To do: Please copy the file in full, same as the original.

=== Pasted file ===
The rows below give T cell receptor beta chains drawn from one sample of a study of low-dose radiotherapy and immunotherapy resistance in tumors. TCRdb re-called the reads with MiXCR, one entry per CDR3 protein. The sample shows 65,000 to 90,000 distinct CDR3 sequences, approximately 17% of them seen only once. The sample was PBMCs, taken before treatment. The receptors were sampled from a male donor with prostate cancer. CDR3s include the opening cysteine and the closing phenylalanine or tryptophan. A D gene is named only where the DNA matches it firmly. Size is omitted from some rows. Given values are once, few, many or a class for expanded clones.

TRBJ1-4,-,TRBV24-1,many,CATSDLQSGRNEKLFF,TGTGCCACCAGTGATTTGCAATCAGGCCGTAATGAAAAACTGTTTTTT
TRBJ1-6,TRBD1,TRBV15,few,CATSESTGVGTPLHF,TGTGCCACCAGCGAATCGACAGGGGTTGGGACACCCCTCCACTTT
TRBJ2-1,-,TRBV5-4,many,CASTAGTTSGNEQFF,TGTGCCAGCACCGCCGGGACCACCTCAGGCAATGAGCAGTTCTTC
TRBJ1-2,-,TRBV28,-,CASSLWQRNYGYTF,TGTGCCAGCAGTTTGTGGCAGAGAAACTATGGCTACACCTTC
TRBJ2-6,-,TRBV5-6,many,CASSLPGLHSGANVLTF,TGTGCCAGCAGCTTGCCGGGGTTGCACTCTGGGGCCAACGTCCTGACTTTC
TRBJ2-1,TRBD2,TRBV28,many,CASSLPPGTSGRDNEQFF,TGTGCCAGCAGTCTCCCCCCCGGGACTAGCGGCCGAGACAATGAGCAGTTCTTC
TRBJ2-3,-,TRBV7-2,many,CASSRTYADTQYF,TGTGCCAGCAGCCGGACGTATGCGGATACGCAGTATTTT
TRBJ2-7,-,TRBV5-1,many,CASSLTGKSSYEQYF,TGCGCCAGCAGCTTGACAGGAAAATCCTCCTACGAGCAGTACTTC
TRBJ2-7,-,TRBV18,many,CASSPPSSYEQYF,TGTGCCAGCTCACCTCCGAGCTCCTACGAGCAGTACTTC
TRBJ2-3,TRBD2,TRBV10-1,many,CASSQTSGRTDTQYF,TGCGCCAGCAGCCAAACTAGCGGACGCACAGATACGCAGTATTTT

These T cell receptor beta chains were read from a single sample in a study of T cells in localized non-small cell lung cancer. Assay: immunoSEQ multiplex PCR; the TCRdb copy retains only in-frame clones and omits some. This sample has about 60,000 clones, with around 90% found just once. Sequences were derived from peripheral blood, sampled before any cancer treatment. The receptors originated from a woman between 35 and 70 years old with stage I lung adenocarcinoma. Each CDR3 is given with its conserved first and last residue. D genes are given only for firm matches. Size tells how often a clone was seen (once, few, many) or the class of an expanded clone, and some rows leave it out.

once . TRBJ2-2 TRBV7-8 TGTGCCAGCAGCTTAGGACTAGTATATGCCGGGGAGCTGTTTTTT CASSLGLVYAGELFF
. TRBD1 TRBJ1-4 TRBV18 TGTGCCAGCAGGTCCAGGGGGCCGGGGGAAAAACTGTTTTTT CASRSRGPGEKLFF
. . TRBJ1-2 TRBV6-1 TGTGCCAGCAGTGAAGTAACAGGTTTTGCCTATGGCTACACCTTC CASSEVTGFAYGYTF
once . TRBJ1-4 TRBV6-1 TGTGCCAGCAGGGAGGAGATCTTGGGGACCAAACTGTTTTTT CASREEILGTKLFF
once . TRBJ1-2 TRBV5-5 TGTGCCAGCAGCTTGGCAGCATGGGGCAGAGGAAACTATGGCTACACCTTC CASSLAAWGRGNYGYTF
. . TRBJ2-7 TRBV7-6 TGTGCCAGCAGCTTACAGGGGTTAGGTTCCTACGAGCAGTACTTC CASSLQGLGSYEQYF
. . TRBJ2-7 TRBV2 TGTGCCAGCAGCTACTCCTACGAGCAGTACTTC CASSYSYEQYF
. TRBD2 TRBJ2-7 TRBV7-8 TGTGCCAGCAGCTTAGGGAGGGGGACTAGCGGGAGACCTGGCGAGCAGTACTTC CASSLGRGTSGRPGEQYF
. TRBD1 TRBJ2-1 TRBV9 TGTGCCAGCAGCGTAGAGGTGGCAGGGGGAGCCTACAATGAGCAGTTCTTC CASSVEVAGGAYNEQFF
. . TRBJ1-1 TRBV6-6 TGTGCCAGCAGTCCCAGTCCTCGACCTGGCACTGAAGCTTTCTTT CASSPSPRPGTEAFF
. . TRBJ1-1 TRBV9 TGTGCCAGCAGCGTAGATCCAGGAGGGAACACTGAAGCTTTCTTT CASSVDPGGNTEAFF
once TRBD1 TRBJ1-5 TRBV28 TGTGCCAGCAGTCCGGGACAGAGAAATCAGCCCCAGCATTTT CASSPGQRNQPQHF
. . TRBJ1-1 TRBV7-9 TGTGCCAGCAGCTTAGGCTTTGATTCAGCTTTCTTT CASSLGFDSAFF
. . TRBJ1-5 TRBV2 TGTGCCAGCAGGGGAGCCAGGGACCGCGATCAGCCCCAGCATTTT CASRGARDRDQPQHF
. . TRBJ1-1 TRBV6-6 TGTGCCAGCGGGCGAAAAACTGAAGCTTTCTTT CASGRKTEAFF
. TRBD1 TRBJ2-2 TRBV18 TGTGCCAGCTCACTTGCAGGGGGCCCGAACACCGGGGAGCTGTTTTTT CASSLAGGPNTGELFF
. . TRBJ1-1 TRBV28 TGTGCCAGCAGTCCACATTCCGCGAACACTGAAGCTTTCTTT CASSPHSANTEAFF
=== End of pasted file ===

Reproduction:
The rows below give T cell receptor beta chains drawn from one sample of a study of low-dose radiotherapy and immunotherapy resistance in tumors. TCRdb re-called the reads with MiXCR, one entry per CDR3 protein. The sample shows 65,000 to 90,000 distinct CDR3 sequences, approximately 17% of them seen only once. The sample was PBMCs, taken before treatment. The receptors were sampled from a male donor with prostate cancer. CDR3s include the opening cysteine and the closing phenylalanine or tryptophan. A D gene is named only where the DNA matches it firmly. Size is omitted from some rows. Given values are once, few, many or a class for expanded clones.

TRBJ1-4,-,TRBV24-1,many,CATSDLQSGRNEKLFF,TGTGCCACCAGTGATTTGCAATCAGGCCGTAATGAAAAACTGTTTTTT
TRBJ1-6,TRBD1,TRBV15,few,CATSESTGVGTPLHF,TGTGCCACCAGCGAATCGACAGGGGTTGGGACACCCCTCCACTTT
TRBJ2-1,-,TRBV5-4,many,CASTAGTTSGNEQFF,TGTGCCAGCACCGCCGGGACCACCTCAGGCAATGAGCAGTTCTTC
TRBJ1-2,-,TRBV28,-,CASSLWQRNYGYTF,TGTGCCAGCAGTTTGTGGCAGAGAAACTATGGCTACACCTTC
TRBJ2-6,-,TRBV5-6,many,CASSLPGLHSGANVLTF,TGTGCCAGCAGCTTGCCGGGGTTGCACTCTGGGGCCAACGTCCTGACTTTC
TRBJ2-1,TRBD2,TRBV28,many,CASSLPPGTSGRDNEQFF,TGTGCCAGCAGTCTCCCCCCCGGGACTAGCGGCCGAGACAATGAGCAGTTCTTC
TRBJ2-3,-,TRBV7-2,many,CASSRTYADTQYF,TGTGCCAGCAGCCGGACGTATGCGGATACGCAGTATTTT
TRBJ2-7,-,TRBV5-1,many,CASSLTGKSSYEQYF,TGCGCCAGCAGCTTGACAGGAAAATCCTCCTACGAGCAGTACTTC
TRBJ2-7,-,TRBV18,many,CASSPPSSYEQYF,TGTGCCAGCTCACCTCCGAGCTCCTACGAGCAGTACTTC
TRBJ2-3,TRBD2,TRBV10-1,many,CASSQTSGRTDTQYF,TGCGCCAGCAGCCAAACTAGCGGACGCACAGATACGCAGTATTTT

These T cell receptor beta chains were read from a single sample in a study of T cells in localized non-small cell lung cancer. Assay: immunoSEQ multiplex PCR; the TCRdb copy retains only in-frame clones and omits some. This sample has about 60,000 clones, with around 90% found just once. Sequences were derived from peripheral blood, sampled before any cancer treatment. The receptors originated from a woman between 35 and 70 years old with stage I lung adenocarcinoma. Each CDR3 is given with its conserved first and last residue. D genes are given only for firm matches. Size tells how often a clone was seen (once, few, many) or the class of an expanded clone, and some rows leave it out.

once . TRBJ2-2 TRBV7-8 TGTGCCAGCAGCTTAGGACTAGTATATGCCGGGGAGCTGTTTTTT CASSLGLVYAGELFF
. TRBD1 TRBJ1-4 TRBV18 TGTGCCAGCAGGTCCAGGGGGCCGGGGGAAAAACTGTTTTTT CASRSRGPGEKLFF
. . TRBJ1-2 TRBV6-1 TGTGCCAGCAGTGAAGTAACAGGTTTTGCCTATGGCTACACCTTC CASSEVTGFAYGYTF
once . TRBJ1-4 TRBV6-1 TGTGCCAGCAGGGAGGAGATCTTGGGGACCAAACTGTTTTTT CASREEILGTKLFF
once . TRBJ1-2 TRBV5-5 TGTGCCAGCAGCTTGGCAGCATGGGGCAGAGGAAACTATGGCTACACCTTC CASSLAAWGRGNYGYTF
. . TRBJ2-7 TRBV7-6 TGTGCCAGCAGCTTACAGGGGTTAGGTTCCTACGAGCAGTACTTC CASSLQGLGSYEQYF
. . TRBJ2-7 TRBV2 TGTGCCAGCAGCTACTCCTACGAGCAGTACTTC CASSYSYEQYF
. TRBD2 TRBJ2-7 TRBV7-8 TGTGCCAGCAGCTTAGGGAGGGGGACTAGCGGGAGACCTGGCGAGCAGTACTTC CASSLGRGTSGRPGEQYF
. TRBD1 TRBJ2-1 TRBV9 TGTGCCAGCAGCGTAGAGGTGGCAGGGGGAGCCTACAATGAGCAGTTCTTC CASSVEVAGGAYNEQFF
. . TRBJ1-1 TRBV6-6 TGTGCCAGCAGTCCCAGTCCTCGACCTGGCACTGAAGCTTTCTTT CASSPSPRPGTEAFF
. . TRBJ1-1 TRBV9 TGTGCCAGCAGCGTAGATCCAGGAGGGAACACTGAAGCTTTCTTT CASSVDPGGNTEAFF
once TRBD1 TRBJ1-5 TRBV28 TGTGCCAGCAGTCCGGGACAGAGAAATCAGCCCCAGCATTTT CASSPGQRNQPQHF
. . TRBJ1-1 TRBV7-9 TGTGCCAGCAGCTTAGGCTTTGATTCAGCTTTCTTT CASSLGFDSAFF
. . TRBJ1-5 TRBV2 TGTGCCAGCAGGGGAGCCAGGGACCGCGATCAGCCCCAGCATTTT CASRGARDRDQPQHF
. . TRBJ1-1 TRBV6-6 TGTGCCAGCGGGCGAAAAACTGAAGCTTTCTTT CASGRKTEAFF
. TRBD1 TRBJ2-2 TRBV18 TGTGCCAGCTCACTTGCAGGGGGCCCGAACACCGGGGAGCTGTTTTTT CASSLAGGPNTGELFF
. . TRBJ1-1 TRBV28 TGTGCCAGCAGTCCACATTCCGCGAACACTGAAGCTTTCTTT CASSPHSANTEAFF